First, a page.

1. Limited time only! Sign up for a free 30min personal tutor trial with Chegg Tutors
    Dismiss Notice
Dismiss Notice
Join Physics Forums Today!
The friendliest, high quality science and math community on the planet! Everyone who loves science is here!

Homework Help: Schrodinger equation and free particles

  1. Mar 18, 2009 #1
    1. The problem statement, all variables and given/known data
    Show whether the functions
    psi_I = A cos(kx - wt)
    psi_II = A sin(kx - wt)
    are solutions of Schrodinger equation for a free particle

    2. Relevant equations
    Schrodinger equation

    3. The attempt at a solution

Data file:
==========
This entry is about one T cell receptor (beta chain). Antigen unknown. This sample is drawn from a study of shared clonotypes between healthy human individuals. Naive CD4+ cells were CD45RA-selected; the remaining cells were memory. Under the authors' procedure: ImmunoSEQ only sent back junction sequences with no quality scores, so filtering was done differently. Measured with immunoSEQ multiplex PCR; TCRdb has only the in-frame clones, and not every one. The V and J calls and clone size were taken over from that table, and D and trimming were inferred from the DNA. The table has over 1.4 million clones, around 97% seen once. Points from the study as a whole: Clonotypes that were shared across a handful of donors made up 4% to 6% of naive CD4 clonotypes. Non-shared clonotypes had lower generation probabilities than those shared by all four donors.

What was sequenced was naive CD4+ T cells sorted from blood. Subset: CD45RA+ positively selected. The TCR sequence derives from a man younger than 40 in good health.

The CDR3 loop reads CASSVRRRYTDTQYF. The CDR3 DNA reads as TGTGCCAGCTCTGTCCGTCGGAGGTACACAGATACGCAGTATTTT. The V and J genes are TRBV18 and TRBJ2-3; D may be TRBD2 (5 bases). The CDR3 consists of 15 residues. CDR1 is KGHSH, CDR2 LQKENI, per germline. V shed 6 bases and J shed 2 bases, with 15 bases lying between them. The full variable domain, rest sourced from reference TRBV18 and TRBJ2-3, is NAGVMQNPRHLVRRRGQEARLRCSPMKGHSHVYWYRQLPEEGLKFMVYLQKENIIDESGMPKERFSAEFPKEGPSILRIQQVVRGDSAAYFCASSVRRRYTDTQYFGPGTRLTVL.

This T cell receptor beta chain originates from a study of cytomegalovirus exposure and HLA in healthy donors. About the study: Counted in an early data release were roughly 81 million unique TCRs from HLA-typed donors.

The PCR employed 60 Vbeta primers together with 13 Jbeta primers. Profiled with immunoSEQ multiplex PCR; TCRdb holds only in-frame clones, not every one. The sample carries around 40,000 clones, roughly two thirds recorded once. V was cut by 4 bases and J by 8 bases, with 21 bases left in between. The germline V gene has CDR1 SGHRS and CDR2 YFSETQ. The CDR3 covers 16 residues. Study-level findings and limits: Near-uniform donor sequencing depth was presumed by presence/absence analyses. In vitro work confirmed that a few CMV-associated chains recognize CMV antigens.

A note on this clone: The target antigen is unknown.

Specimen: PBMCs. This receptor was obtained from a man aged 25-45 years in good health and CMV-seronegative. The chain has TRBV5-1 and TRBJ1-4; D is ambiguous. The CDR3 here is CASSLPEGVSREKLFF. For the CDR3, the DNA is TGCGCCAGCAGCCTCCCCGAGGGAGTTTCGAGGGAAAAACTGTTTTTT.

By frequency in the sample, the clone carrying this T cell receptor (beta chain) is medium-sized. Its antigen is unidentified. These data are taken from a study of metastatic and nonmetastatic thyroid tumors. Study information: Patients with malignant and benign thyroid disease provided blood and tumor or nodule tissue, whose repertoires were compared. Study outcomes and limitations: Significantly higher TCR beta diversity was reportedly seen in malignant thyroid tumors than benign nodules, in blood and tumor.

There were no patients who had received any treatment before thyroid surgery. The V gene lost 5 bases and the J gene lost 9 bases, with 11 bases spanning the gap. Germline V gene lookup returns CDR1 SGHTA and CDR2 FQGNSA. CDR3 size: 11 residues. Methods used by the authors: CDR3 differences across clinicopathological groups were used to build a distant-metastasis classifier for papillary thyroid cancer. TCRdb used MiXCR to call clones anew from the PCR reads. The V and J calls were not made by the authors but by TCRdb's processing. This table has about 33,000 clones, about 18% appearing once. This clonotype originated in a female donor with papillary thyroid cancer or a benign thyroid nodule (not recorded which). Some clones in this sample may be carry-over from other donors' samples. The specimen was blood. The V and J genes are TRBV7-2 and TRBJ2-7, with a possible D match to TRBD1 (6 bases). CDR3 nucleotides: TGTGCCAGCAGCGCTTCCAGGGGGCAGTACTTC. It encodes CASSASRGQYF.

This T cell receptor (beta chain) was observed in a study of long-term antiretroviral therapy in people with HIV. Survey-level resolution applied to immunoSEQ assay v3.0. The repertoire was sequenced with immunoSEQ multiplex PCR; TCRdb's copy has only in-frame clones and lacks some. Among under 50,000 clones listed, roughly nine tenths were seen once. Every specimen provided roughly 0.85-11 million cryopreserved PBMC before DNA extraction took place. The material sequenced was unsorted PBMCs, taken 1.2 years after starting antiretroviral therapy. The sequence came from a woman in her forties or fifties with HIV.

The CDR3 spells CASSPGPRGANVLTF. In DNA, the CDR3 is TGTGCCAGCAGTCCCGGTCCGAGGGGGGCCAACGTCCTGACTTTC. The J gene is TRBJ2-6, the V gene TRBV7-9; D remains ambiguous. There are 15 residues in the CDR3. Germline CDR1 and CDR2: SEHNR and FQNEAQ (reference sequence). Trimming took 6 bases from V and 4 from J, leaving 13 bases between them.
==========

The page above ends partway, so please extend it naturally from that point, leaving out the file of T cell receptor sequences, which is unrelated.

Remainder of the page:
For psi_I = A cos(kx - wt),
    d2psi_I/dx2 = -Ak2psi[/SUB]I[/SUB]
    dpsi_I/dt = Awsin(kx - wt)
    Substituting into S.E,
    ih_bar Awsin(kx - wt) = ((h_bar)2/2m) Ak2psi_I + 0 psi (free particle so V=O)
    So it doesn't satisfy the S.E.

    For psi_II = A sin(kx - wt),
    d2psi_II/dx2 = -Ak2psi[/SUB]II[/SUB]
    dpsi_II/dt = -Awcos(kx - wt)
    Substituting into S.E,
    ih_bar -Awcos(kx - wt) = ((h_bar)2/2m) Ak2psi_II + 0 psi
    So it doesn't satisfy the S.E either.

    Is this correct? Or is there some way that I'm supposed to manipulate both sides to equal each other? :S
  2. jcsd
  3. Mar 19, 2009 #2


    User Avatar
    Homework Helper

    hi kehler

    as you've shown, they will not be a solution of the Time Independent SE for a free particle by themselves...

    How about a linear combination of the 2 states? ie
    [tex] \psi = C\psi_1 + D\psi_2 [/tex]

    what do C & D have to staisfy to be a solution...?
Share this great discussion with others via Reddit, Google+, Twitter, or Facebook